T H U R S D A Y   2 5   A U G U S T -
W E D N E S D A Y   3 1   A U G U S T 2 0 1 6
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The Wellington Film Society, 6.15pm Monday 29 August at the Paramount:
THE TALES OF HOFFMANN (Michael Powell/Emeric Pressburger, UK 1951).
Prepare to be astonished by the audacity and inventiveness of Powell and Pressburger's dazzling take on Jacques Offenbach's 1881 opera. Drawing on some of the greatest film,
music and dance talents of the period, they transform it into a musical phantasmagoria. This revelatory restoration (containing previously unseen footage) from the original 3-strip
Technicolor negative unleashes feverish colours straight from the candy box: a cacophony of clashing yellows and purples as disturbing as they are enchanting. Out of this
decadent world of surreal, sensual delights Ludmilla Tcherina seduces us as a 19th-century dominatrix; a menacing chorus of pan-sexual mannequins appear to have raided the
dressing-up box of Marc Bolan and, most unsettling of all, there's the image of Moira Shearer's dismembered head as it blinks back at us.
- Robin Baker, London Film Festival, 2014.
Members only. You can join on line, or at the cinema before the screening starts..
Nga Taonga Sound and Vision. At the Mediatheatre this week, New Zealand films with some connection to Olympic Games.
VIA SATELLITE, Anthony McCarten, NZ 1998.
ALEX, Megan Simpson Huberman, NZ/Australia 1992.
THE END OF THE GOLDEN WEATHER, Ian Mune, NZ 1991.
For more, check out Nga Taonga's calendar of screenings and events.
Film Festivals to note:
German Film Festival 2016 Nga Taonga Sound and Vision, 21-24 September.
Polish Film Festival 2016 Paramount, 30 October - 9 October.
Show Me Shorts Film Festival 2016 Embassy, 13-26 October.
If your festival is not listed here, please advise the Cinemaster
This site relies on the various cinemas having their own websites up to date to access their screening times.
The paragraphs describing the films starting this week are in most cases adapted from the linked reviews.
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For comments and movie news, contact the Cinemaster at firstname.lastname@example.org.
s t a r t s t h i s w e e k!
BAD MOMS -
Surprisingly, this was written by two men, directors Jon Lucas and Scott Moore - but it balances its nuggets of truth with hilariously raunchy humor.
For the film to be about more than just wildly outrageous behavior, these have to feel like real people and we have to care about them too. And we do,
thanks to a strong cast of comic actresses who have an easy chemistry with each other.
Also Empire, Readings, Lighthouse, Queensgate and Coastlands.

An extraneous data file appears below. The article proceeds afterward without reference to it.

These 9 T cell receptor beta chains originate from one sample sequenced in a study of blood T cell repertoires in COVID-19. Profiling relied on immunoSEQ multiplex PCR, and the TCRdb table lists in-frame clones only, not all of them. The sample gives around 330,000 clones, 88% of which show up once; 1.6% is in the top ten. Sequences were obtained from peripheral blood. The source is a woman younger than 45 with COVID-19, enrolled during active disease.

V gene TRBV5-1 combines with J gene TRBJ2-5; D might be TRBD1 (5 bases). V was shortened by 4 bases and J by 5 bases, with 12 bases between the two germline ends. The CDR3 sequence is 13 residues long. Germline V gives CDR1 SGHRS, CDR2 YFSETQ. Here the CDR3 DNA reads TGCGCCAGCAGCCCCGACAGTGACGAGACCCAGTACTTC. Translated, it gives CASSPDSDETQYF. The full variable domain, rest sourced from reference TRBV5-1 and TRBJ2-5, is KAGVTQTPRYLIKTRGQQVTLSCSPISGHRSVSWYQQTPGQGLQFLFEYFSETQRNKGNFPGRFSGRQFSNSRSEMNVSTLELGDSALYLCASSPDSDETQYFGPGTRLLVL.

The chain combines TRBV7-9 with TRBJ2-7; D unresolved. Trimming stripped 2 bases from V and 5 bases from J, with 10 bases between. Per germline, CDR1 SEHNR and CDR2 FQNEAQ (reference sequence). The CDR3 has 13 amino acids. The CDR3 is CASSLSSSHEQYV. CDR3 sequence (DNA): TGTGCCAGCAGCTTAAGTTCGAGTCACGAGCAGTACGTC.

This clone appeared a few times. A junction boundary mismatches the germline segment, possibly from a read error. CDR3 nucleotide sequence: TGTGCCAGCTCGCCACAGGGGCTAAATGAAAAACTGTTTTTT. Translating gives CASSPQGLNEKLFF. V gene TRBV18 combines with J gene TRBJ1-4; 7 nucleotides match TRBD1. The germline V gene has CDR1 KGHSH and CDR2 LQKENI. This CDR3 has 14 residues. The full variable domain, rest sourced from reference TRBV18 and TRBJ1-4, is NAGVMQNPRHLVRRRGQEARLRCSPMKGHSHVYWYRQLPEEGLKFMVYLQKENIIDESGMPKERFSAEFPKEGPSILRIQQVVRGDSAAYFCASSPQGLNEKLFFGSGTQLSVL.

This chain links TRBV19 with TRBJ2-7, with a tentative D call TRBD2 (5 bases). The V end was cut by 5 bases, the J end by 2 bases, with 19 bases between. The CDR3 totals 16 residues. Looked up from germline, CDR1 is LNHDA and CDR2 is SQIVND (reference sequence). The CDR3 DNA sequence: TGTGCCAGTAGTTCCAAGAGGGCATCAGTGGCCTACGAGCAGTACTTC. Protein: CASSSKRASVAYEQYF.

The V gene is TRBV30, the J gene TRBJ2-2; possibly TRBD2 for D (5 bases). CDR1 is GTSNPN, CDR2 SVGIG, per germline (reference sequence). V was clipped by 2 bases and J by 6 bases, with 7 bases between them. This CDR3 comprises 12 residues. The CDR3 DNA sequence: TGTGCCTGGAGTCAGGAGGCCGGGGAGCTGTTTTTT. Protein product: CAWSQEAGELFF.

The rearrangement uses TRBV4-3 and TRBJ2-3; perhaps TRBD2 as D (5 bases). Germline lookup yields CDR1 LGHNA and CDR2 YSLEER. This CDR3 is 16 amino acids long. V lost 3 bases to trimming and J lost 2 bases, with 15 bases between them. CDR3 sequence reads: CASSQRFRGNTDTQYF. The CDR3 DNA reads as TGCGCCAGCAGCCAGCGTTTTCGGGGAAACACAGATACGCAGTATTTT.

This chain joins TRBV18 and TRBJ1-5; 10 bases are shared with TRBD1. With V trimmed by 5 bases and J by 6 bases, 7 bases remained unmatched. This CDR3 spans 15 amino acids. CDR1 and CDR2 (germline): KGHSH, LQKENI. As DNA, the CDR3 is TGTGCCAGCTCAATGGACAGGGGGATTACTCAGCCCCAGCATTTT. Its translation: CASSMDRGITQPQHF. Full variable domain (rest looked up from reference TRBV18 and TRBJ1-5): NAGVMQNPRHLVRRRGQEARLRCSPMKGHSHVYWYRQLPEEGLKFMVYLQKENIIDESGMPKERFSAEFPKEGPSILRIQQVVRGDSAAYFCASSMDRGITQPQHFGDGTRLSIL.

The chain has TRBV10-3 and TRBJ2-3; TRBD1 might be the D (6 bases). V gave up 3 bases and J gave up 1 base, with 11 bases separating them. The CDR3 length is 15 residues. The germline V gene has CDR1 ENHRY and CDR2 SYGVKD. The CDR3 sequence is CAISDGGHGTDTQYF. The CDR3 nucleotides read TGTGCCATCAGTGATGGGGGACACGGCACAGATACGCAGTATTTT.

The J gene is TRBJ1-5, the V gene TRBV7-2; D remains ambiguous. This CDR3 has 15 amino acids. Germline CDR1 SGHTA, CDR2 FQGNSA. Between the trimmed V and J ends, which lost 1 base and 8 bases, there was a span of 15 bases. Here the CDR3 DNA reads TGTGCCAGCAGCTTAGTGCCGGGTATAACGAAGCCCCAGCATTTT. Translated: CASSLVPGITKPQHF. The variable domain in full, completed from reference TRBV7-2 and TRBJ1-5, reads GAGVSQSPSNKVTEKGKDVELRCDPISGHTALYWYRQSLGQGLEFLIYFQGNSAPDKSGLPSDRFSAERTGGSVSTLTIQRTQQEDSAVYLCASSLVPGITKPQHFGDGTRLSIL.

A particularly good contemporary drama, set in a Melbourne suburb, that boasts a perceptive screenplay, written by leading actor Damian Hill, and assured direction
from first-timer Paul Ireland. It also has the benefit of an unusually strong cast of fine Australian actors, veterans alongside relative newcomers.
A classic adventure film of the best kind, boasting stunning locales in a well-told story about a young Bedouin boy outwitting potential enemies in the desert.
Naji Abu Nowar's impressive debut feature riffs on oater themes, and the stunning location work in southern Jordan supports a well-told WWI-era story grounded in
Bedouin-specific customs. From the NZIFF.
BEN HUR (2016) -
An epic tale of revenge and forgiveness with a junk-food centre, Timur Bekmambetov's remake offers robust spectacle and some decent performances. But ultimately,
its a movie whose good intentions are trampled by rampant earnestness and the project's overall superflousness.
Also Empire, Readings, Queensgate, Monterey and Coastlands.
SWISS ARMY MAN -
Paul Dano and Daniel Radcliffe star as, respectively, a suicidal castaway and his best friend, a flatulent corpse, in this surreal feature debut from Daniel Kwan and Daniel
Scheinert, collectively known as Daniels. It's entirely to the directors and the two lead actors' credit that what sounds like a bunch of overextended body humor gags of the
most juvenile variety evolve, by sheer repetitious attrition, into something bizarrely poetic and strangely touching.From the NZIFF.
This rousing documentary by Australian body image activist Taryn Brumfitt should prove a most effective tool in her popular campaign to counteract the gazillion pressures on
Western women and girls to fixate on appearance. All ages, shapes and sizes are included in the film's empowering embrace. From the NZIFF.
Also Lighthouse Petone.
A FLICKERING TRUTH -
Here is an outstanding film from the New Zealand director Pietra Brettkelly that starts off slowly, but builds into a revelatory document about Aghanistan and its current travails.
Its unlikely vehicle is the attempt to restore and rescue the Afghan film archive in Kabul, trashed by the Taliban in a religiously inspired frenzy.
From the NZIFF.
TIME RAIDERS -
Unlike a lot of other recent polished imports from China, this film's shortcomings may outweigh its charms even for those who know the stars and dig its particularly bizarre
brand of pulp fiction.
HARRY AND SNOWMAN -
Ron Davis' documentary is one of those classic 'truth is stranger than fiction' stories: in 1956, horse trainer and riding instructor Harry DeLeyer gets held up on his way to a
horse auction, so by the time he arrives it's all over. While looking over the leftovers, one white horse catches his eye and he buys it for the lowly sum of $80.
Fast forward a few years and the horse is a champion show jumper.
The incredible bond that formed between man and beast, is the subject of this moving and powerful award-winning film. You couldn't make this stuff up!
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